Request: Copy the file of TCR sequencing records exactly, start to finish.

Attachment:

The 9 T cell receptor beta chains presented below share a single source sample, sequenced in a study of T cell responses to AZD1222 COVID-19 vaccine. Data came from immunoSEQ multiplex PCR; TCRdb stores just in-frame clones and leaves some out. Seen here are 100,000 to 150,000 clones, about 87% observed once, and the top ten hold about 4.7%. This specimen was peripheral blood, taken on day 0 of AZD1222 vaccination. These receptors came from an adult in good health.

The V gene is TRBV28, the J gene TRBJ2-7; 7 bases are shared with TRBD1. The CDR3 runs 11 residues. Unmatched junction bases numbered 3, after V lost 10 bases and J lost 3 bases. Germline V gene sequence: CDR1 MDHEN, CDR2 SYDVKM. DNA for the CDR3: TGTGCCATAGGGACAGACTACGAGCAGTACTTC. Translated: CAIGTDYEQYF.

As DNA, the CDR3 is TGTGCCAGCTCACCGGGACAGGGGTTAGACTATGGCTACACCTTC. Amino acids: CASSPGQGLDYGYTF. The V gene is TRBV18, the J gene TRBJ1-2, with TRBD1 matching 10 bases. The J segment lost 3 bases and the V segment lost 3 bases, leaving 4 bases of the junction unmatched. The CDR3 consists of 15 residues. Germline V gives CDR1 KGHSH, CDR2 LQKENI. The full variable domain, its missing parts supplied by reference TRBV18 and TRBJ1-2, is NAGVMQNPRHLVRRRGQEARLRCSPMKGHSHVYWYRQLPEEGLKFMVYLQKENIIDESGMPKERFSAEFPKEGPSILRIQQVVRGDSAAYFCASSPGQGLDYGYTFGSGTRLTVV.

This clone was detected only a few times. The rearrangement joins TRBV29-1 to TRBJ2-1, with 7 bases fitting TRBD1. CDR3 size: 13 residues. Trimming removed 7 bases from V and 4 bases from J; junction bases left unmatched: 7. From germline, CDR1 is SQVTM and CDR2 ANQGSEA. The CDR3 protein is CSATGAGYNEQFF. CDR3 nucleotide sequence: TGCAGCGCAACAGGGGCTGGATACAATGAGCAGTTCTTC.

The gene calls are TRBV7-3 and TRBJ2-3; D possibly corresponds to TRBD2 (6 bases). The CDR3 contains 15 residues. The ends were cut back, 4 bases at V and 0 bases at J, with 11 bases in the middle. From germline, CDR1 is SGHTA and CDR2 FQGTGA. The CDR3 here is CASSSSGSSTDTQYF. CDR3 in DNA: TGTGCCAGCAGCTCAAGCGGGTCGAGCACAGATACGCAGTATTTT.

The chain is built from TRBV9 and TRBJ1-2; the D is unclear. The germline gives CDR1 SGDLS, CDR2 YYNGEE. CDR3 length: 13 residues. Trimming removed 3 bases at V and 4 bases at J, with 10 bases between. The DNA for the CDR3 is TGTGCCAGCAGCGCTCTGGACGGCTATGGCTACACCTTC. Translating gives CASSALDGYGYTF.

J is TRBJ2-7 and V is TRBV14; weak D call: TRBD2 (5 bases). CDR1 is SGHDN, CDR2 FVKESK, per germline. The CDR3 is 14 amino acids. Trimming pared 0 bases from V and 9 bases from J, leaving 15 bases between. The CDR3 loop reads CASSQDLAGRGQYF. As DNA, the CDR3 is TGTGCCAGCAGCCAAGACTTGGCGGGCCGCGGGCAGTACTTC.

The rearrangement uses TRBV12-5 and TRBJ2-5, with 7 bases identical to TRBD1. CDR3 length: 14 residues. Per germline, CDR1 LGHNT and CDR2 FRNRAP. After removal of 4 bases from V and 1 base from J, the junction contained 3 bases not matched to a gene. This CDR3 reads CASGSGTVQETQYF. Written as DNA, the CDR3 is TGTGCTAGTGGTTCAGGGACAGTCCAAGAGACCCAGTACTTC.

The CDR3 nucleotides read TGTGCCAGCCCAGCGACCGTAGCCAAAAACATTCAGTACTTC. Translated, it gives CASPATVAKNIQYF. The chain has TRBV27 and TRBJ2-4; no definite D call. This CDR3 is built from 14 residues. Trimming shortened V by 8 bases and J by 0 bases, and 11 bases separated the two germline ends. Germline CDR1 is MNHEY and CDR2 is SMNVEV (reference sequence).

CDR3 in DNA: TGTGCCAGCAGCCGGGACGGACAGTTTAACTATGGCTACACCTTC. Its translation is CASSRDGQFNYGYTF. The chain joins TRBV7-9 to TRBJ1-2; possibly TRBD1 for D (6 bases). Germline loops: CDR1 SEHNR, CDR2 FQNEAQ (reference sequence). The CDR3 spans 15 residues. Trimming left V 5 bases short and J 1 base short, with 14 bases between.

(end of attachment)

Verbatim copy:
The 9 T cell receptor beta chains presented below share a single source sample, sequenced in a study of T cell responses to AZD1222 COVID-19 vaccine. Data came from immunoSEQ multiplex PCR; TCRdb stores just in-frame clones and leaves some out. Seen here are 100,000 to 150,000 clones, about 87% observed once, and the top ten hold about 4.7%. This specimen was peripheral blood, taken on day 0 of AZD1222 vaccination. These receptors came from an adult in good health.

The V gene is TRBV28, the J gene TRBJ2-7; 7 bases are shared with TRBD1. The CDR3 runs 11 residues. Unmatched junction bases numbered 3, after V lost 10 bases and J lost 3 bases. Germline V gene sequence: CDR1 MDHEN, CDR2 SYDVKM. DNA for the CDR3: TGTGCCATAGGGACAGACTACGAGCAGTACTTC. Translated: CAIGTDYEQYF.

As DNA, the CDR3 is TGTGCCAGCTCACCGGGACAGGGGTTAGACTATGGCTACACCTTC. Amino acids: CASSPGQGLDYGYTF. The V gene is TRBV18, the J gene TRBJ1-2, with TRBD1 matching 10 bases. The J segment lost 3 bases and the V segment lost 3 bases, leaving 4 bases of the junction unmatched. The CDR3 consists of 15 residues. Germline V gives CDR1 KGHSH, CDR2 LQKENI. The full variable domain, its missing parts supplied by reference TRBV18 and TRBJ1-2, is NAGVMQNPRHLVRRRGQEARLRCSPMKGHSHVYWYRQLPEEGLKFMVYLQKENIIDESGMPKERFSAEFPKEGPSILRIQQVVRGDSAAYFCASSPGQGLDYGYTFGSGTRLTVV.

This clone was detected only a few times. The rearrangement joins TRBV29-1 to TRBJ2-1, with 7 bases fitting TRBD1. CDR3 size: 13 residues. Trimming removed 7 bases from V and 4 bases from J; junction bases left unmatched: 7. From germline, CDR1 is SQVTM and CDR2 ANQGSEA. The CDR3 protein is CSATGAGYNEQFF. CDR3 nucleotide sequence: TGCAGCGCAACAGGGGCTGGATACAATGAGCAGTTCTTC.

The gene calls are TRBV7-3 and TRBJ2-3; D possibly corresponds to TRBD2 (6 bases). The CDR3 contains 15 residues. The ends were cut back, 4 bases at V and 0 bases at J, with 11 bases in the middle. From germline, CDR1 is SGHTA and CDR2 FQGTGA. The CDR3 here is CASSSSGSSTDTQYF. CDR3 in DNA: TGTGCCAGCAGCTCAAGCGGGTCGAGCACAGATACGCAGTATTTT.

The chain is built from TRBV9 and TRBJ1-2; the D is unclear. The germline gives CDR1 SGDLS, CDR2 YYNGEE. CDR3 length: 13 residues. Trimming removed 3 bases at V and 4 bases at J, with 10 bases between. The DNA for the CDR3 is TGTGCCAGCAGCGCTCTGGACGGCTATGGCTACACCTTC. Translating gives CASSALDGYGYTF.

J is TRBJ2-7 and V is TRBV14; weak D call: TRBD2 (5 bases). CDR1 is SGHDN, CDR2 FVKESK, per germline. The CDR3 is 14 amino acids. Trimming pared 0 bases from V and 9 bases from J, leaving 15 bases between. The CDR3 loop reads CASSQDLAGRGQYF. As DNA, the CDR3 is TGTGCCAGCAGCCAAGACTTGGCGGGCCGCGGGCAGTACTTC.

The rearrangement uses TRBV12-5 and TRBJ2-5, with 7 bases identical to TRBD1. CDR3 length: 14 residues. Per germline, CDR1 LGHNT and CDR2 FRNRAP. After removal of 4 bases from V and 1 base from J, the junction contained 3 bases not matched to a gene. This CDR3 reads CASGSGTVQETQYF. Written as DNA, the CDR3 is TGTGCTAGTGGTTCAGGGACAGTCCAAGAGACCCAGTACTTC.

The CDR3 nucleotides read TGTGCCAGCCCAGCGACCGTAGCCAAAAACATTCAGTACTTC. Translated, it gives CASPATVAKNIQYF. The chain has TRBV27 and TRBJ2-4; no definite D call. This CDR3 is built from 14 residues. Trimming shortened V by 8 bases and J by 0 bases, and 11 bases separated the two germline ends. Germline CDR1 is MNHEY and CDR2 is SMNVEV (reference sequence).

CDR3 in DNA: TGTGCCAGCAGCCGGGACGGACAGTTTAACTATGGCTACACCTTC. Its translation is CASSRDGQFNYGYTF. The chain joins TRBV7-9 to TRBJ1-2; possibly TRBD1 for D (6 bases). Germline loops: CDR1 SEHNR, CDR2 FQNEAQ (reference sequence). The CDR3 spans 15 residues. Trimming left V 5 bases short and J 1 base short, with 14 bases between.